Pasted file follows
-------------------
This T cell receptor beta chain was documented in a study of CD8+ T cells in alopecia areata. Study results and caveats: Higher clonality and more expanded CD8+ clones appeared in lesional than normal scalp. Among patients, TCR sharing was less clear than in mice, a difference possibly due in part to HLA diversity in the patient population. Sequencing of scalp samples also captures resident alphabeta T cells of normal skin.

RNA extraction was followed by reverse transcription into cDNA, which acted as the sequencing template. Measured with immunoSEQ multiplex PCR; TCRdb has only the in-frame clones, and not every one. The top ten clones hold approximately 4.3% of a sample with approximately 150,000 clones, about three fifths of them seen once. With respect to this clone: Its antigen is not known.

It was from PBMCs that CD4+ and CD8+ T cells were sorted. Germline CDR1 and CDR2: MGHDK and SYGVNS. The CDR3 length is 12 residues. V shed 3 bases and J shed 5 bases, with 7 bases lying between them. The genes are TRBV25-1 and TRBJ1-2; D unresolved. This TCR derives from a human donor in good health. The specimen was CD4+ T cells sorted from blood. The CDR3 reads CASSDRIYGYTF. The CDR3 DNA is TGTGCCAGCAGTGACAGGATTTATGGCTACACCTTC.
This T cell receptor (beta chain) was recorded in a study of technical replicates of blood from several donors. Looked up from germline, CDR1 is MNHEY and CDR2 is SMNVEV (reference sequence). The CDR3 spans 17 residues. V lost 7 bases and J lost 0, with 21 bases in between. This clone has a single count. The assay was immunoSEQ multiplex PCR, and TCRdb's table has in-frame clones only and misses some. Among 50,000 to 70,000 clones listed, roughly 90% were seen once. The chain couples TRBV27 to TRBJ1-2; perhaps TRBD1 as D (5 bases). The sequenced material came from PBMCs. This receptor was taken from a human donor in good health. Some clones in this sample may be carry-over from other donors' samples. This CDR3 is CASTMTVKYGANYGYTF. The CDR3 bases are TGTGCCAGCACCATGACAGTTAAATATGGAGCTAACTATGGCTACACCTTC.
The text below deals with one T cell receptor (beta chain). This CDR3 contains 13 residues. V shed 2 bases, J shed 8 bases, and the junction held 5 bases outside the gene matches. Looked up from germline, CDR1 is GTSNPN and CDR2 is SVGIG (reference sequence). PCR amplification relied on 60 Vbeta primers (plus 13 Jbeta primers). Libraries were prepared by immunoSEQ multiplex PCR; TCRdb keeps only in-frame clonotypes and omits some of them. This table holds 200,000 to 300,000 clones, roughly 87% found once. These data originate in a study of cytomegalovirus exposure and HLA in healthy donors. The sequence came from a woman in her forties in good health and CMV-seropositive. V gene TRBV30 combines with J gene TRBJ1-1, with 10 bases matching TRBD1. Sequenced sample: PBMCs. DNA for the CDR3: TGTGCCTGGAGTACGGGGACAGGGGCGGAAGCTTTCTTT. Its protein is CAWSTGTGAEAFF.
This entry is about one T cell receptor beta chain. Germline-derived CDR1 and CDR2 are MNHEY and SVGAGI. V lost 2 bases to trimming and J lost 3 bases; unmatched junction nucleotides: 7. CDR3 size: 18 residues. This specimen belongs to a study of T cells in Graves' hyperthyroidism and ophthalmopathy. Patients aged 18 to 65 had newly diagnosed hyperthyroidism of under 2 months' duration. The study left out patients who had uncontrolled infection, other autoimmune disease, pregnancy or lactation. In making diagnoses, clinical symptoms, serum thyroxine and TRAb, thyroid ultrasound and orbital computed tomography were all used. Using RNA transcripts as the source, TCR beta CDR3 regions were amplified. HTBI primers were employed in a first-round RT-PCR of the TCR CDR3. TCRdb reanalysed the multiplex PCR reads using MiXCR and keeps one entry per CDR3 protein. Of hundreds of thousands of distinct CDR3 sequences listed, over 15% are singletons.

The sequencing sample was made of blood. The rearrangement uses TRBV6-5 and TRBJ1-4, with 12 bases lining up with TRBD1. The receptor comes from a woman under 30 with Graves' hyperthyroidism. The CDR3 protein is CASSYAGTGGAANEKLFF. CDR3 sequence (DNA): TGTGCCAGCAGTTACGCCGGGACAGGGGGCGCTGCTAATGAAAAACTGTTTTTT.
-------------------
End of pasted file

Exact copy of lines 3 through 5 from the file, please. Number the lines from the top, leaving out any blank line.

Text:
It was from PBMCs that CD4+ and CD8+ T cells were sorted. Germline CDR1 and CDR2: MGHDK and SYGVNS. The CDR3 length is 12 residues. V shed 3 bases and J shed 5 bases, with 7 bases lying between them. The genes are TRBV25-1 and TRBJ1-2; D unresolved. This TCR derives from a human donor in good health. The specimen was CD4+ T cells sorted from blood. The CDR3 reads CASSDRIYGYTF. The CDR3 DNA is TGTGCCAGCAGTGACAGGATTTATGGCTACACCTTC.
This T cell receptor (beta chain) was recorded in a study of technical replicates of blood from several donors. Looked up from germline, CDR1 is MNHEY and CDR2 is SMNVEV (reference sequence). The CDR3 spans 17 residues. V lost 7 bases and J lost 0, with 21 bases in between. This clone has a single count. The assay was immunoSEQ multiplex PCR, and TCRdb's table has in-frame clones only and misses some. Among 50,000 to 70,000 clones listed, roughly 90% were seen once. The chain couples TRBV27 to TRBJ1-2; perhaps TRBD1 as D (5 bases). The sequenced material came from PBMCs. This receptor was taken from a human donor in good health. Some clones in this sample may be carry-over from other donors' samples. This CDR3 is CASTMTVKYGANYGYTF. The CDR3 bases are TGTGCCAGCACCATGACAGTTAAATATGGAGCTAACTATGGCTACACCTTC.
The text below deals with one T cell receptor (beta chain). This CDR3 contains 13 residues. V shed 2 bases, J shed 8 bases, and the junction held 5 bases outside the gene matches. Looked up from germline, CDR1 is GTSNPN and CDR2 is SVGIG (reference sequence). PCR amplification relied on 60 Vbeta primers (plus 13 Jbeta primers). Libraries were prepared by immunoSEQ multiplex PCR; TCRdb keeps only in-frame clonotypes and omits some of them. This table holds 200,000 to 300,000 clones, roughly 87% found once. These data originate in a study of cytomegalovirus exposure and HLA in healthy donors. The sequence came from a woman in her forties in good health and CMV-seropositive. V gene TRBV30 combines with J gene TRBJ1-1, with 10 bases matching TRBD1. Sequenced sample: PBMCs. DNA for the CDR3: TGTGCCTGGAGTACGGGGACAGGGGCGGAAGCTTTCTTT. Its protein is CAWSTGTGAEAFF.